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What is a Third-Party Administrator?

Many small business retirement plans will appoint the employer as the plan administrator.  However, in most cases, and for good reason, the employer will appoint a third-party entity, better known, as a third-party administrator (“TPA”) to perform the duties associated with the plan administrator.  By appointing a TPA, the employer can outsource the esoteric day-to-day plan administration functions to a qualified third-party.  However, the employer does not discharge liability by delegating plan responsibilities to a plan administrator. In addition, a plan administrator may become a plan fiduciary depending on the discretionary control granted.

Pursuant to the 401(k) plan rules, each 401(k) plan must have a plan administrator.  The plan administrator is the person or entity responsible for the day-to-day plan operations and administration. A plan administrator’s day-to-day duties generally involve:

  • Deciding when an employee becomes eligible to participate in the plan
  • Calculating employee and/or employer plan contribution amounts
  • Preparing and filing plan tax forms (i.e. IRS Form 5500)
  • Interpreting and explaining plan provisions
  • Providing eligible plan employees with notices, information, and relevant plan details
  • Calculating the plan benefits to be allotted to each individual

Key Functions of the TPA

Not all TPA companies have the same experience or offer the same pension plan products. It makes sense to work with a TPA company that has the experience with the most popular types of qualified retirement plans, such as Defined Contribution Plans, Defined Benefit Plans, Stock Bonus Plans, Employee Stock Ownership Plan (ESOP), Cash or Deferred Section 401(k) Plan, Target Benefit Pension Plans, etc.

A good TPA will help you and your business pick the most suitable plan for the business owner and the business. In addition, working with a turn-key TPA company that can take care of all the important and complex plan administration responsibilities that are generally required by the IRS and Department of Labor in order to keep the retirement plan to remain in full compliance, such as: 

  • Plan Customization & Design
  • Plan Installation
  • Drafting of Plan Documents
  • Day-to-Day Plan Administration
  • Employee Communications
  • Plan Compliance Testing
  • Governmental Reporting
  • Plan Distributions
  • Actuarial Services, if applicable

For most small businesses, working with a TPA that can handle all the IRS and DOL plan administration requirements, as well as take responsibility all required plan amendments, is a major benefit.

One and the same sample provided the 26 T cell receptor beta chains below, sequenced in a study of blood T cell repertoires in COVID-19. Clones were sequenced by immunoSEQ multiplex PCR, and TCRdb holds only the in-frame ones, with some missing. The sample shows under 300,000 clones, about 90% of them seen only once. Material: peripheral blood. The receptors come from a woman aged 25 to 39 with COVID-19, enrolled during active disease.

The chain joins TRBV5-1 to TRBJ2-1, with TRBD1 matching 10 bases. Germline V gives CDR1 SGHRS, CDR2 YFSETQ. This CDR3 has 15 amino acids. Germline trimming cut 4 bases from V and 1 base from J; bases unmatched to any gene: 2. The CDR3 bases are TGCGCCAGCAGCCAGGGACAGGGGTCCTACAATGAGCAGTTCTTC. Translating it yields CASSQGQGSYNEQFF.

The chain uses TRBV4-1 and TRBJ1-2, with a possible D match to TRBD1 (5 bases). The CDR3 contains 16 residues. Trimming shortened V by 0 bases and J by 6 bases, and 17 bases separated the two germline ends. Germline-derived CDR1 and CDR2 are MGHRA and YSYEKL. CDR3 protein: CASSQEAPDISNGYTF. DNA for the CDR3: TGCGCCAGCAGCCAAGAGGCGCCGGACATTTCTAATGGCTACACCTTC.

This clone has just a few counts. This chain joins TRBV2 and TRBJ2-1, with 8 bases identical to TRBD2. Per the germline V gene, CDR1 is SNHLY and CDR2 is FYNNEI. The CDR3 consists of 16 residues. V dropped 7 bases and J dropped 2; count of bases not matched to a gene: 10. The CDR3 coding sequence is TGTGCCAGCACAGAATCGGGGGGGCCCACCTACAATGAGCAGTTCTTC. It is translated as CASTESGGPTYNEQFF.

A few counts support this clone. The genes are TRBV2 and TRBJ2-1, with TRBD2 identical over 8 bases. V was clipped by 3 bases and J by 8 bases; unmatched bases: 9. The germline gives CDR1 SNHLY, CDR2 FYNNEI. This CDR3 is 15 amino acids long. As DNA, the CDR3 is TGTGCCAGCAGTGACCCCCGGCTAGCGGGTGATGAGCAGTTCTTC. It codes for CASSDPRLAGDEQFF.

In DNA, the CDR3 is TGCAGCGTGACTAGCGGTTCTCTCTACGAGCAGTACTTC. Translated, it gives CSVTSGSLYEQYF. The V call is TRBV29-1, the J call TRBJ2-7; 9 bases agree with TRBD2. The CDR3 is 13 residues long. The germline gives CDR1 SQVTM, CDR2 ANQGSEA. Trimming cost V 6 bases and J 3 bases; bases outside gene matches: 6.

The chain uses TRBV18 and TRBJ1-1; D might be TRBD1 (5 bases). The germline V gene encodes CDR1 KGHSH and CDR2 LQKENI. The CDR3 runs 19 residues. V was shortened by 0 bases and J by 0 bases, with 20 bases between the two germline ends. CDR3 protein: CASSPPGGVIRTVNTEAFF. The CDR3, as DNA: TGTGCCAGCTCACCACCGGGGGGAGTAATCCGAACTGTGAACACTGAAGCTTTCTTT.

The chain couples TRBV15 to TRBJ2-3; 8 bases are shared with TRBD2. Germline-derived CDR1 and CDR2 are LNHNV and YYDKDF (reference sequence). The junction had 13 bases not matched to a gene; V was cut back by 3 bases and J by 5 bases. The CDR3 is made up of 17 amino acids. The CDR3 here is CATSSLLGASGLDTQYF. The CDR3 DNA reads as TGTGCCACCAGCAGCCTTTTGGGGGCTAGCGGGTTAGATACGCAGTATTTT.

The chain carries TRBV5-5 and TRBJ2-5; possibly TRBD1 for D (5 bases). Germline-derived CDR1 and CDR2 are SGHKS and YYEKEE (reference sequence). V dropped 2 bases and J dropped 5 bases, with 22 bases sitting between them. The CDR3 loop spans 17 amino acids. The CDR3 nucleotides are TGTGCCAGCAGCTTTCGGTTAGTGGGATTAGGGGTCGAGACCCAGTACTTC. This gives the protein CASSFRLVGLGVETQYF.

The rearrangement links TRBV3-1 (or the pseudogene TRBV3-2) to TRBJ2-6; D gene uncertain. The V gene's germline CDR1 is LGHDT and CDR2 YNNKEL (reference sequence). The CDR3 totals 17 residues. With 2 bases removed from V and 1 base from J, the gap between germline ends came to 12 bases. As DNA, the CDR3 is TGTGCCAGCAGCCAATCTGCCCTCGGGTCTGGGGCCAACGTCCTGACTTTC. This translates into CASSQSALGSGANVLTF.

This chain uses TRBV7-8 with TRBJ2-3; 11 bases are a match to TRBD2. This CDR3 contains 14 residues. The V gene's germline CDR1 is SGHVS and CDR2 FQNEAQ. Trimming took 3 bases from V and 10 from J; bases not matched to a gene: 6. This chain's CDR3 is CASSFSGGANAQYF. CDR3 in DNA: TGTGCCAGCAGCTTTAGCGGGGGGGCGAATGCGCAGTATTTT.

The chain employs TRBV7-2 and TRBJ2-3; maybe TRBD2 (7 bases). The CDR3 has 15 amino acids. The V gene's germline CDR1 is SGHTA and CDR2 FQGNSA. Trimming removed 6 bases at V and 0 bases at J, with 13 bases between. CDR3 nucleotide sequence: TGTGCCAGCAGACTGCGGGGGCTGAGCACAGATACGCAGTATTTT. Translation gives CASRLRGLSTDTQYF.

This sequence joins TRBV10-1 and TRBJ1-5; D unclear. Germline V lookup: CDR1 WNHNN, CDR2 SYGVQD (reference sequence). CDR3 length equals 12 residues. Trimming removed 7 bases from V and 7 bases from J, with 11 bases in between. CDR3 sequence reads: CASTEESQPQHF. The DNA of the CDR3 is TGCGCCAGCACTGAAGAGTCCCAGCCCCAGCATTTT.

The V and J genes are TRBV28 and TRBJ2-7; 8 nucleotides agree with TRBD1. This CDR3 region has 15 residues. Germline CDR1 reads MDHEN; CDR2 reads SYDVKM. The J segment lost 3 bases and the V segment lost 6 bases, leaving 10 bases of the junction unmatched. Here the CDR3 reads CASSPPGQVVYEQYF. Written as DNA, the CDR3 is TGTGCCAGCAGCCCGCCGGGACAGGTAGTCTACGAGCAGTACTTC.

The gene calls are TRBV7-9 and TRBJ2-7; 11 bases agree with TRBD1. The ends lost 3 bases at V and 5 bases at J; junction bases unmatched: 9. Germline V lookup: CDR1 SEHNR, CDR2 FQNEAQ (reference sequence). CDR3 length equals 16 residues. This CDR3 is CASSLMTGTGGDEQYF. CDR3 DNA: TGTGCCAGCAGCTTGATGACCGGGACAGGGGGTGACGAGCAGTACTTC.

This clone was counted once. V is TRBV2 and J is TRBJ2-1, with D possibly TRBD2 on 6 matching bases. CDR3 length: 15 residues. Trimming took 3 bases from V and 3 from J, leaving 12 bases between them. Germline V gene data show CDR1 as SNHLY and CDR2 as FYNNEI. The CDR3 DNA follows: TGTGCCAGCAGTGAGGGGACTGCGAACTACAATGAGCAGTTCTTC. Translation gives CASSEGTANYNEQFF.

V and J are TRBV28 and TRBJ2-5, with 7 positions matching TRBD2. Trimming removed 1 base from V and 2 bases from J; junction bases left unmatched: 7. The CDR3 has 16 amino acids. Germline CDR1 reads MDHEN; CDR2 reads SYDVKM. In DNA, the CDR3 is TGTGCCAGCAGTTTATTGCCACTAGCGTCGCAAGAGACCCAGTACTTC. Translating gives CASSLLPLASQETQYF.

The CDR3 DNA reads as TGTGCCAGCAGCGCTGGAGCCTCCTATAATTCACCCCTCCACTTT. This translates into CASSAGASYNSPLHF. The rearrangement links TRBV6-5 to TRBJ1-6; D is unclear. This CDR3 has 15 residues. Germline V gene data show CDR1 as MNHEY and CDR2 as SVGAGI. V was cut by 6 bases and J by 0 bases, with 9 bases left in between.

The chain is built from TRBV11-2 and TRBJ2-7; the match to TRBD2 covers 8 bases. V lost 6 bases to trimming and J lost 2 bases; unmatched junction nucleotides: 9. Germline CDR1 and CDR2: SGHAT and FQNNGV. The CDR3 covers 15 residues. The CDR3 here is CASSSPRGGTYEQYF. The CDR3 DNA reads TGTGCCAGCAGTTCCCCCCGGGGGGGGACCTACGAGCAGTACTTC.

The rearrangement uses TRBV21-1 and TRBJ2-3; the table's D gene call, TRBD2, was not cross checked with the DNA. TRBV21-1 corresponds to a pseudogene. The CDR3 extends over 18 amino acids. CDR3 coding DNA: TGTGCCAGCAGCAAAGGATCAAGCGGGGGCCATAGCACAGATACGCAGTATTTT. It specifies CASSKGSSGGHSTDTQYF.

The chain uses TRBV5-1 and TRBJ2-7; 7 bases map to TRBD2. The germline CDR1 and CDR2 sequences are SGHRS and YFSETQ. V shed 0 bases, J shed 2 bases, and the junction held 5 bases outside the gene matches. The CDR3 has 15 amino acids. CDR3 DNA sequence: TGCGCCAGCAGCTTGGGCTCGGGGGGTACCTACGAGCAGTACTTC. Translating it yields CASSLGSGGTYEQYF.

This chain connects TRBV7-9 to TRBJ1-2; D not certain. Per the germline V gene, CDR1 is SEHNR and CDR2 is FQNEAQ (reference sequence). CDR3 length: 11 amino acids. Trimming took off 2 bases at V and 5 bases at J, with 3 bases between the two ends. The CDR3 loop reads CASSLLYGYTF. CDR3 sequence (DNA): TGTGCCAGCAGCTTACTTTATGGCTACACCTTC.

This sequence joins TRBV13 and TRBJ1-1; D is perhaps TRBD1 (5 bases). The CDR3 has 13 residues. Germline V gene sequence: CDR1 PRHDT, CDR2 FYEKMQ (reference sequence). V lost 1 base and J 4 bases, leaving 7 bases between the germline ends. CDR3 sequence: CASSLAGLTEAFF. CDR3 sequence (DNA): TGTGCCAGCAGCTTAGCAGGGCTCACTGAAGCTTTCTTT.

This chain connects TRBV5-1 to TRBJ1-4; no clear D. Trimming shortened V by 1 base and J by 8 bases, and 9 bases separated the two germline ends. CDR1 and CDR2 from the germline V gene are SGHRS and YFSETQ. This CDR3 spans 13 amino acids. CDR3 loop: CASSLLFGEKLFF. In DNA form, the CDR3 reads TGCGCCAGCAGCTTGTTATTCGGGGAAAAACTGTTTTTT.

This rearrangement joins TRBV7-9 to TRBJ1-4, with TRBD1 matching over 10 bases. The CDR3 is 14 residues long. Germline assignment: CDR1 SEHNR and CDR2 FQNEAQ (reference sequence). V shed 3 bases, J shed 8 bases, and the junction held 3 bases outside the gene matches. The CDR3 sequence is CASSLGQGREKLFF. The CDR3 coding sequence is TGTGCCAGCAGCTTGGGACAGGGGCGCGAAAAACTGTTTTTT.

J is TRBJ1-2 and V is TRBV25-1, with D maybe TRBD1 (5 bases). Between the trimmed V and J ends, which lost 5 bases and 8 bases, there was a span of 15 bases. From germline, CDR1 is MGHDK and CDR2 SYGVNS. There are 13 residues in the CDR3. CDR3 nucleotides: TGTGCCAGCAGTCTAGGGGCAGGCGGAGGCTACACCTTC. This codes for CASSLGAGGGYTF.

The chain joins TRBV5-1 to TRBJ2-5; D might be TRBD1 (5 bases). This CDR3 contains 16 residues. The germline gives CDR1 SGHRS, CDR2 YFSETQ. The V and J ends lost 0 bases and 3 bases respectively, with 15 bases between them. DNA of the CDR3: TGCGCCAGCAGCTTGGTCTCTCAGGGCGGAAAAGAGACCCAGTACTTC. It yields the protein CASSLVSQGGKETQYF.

For example, if your small business has steady profits and sufficient funds to use for plan contributions each year, and the business owners are older than most of the employees, a good TPA company would have the experience and know-how to have the small business owners consider a defined benefit plan, which would allow the older employees to benefit significantly since the contribution formula weighs greatly on the years left until retirement.

Record Keeper vs. TPA

The TPA is responsible for performing most of the daily aspects of a 401(k) retirement plan. The TPA is so important for the business owner because they make sure that the plan remains qualified and in full compliance under IRS and ERISA rules. They also perform all required administrative functions, and can help customize plan benefits on an ongoing basis to help maximize retirement goals for the business owner and the plan participants.

The primary purpose of a record-keeper is to keep track of the plan money. In essence, the record-keeping company will provide daily plan asset valuations typically through a web-portal or app. In contrast, the TPA firm will handle more of the plan design, annual IRS plan filings, as well as maintaining the plan documents. However, in some cases, one company will perform both the TPA and plan record-keeping services. 

However, when it comes to plan customization and administration, the experience and expertise of the TPA you work with will make a real difference; working with the right TPA can help the business owner maximize plan contributions and reduce their tax liability without violating any of the 401(k) plan annual testing rules. Current business owners that have a 401(k) plan or business owners thinking of establishing a 401(k), would be wise to focus on selecting the right TPA before worrying about who will provide investment advisory and record-keeping services

Choosing the Best TPA

Working with a TPA company that is solely focused on plan administration type services is important. Because of the very complex rules involved in the establishment, operation, and administration of employer retirement plans, coupled with the almost constant plan amendments and employee notification requirements, working with a TPA company that focuses solely on plan administration matters often makes the most sense. Using a TPA service from a company that focuses on other primary business services, such as payroll of financial advisory, comes with its disadvantages.

However, for the self-employed or small business with no employees that have a Solo 401(k) plan, using a specialized TPA company is not essential because of the lack of required annual administration requirements. In addition, since the employer remains liable for all plan administration responsibilities, choosing a TPA company that focuses solely on administration and plan-related services is often the smart choice.

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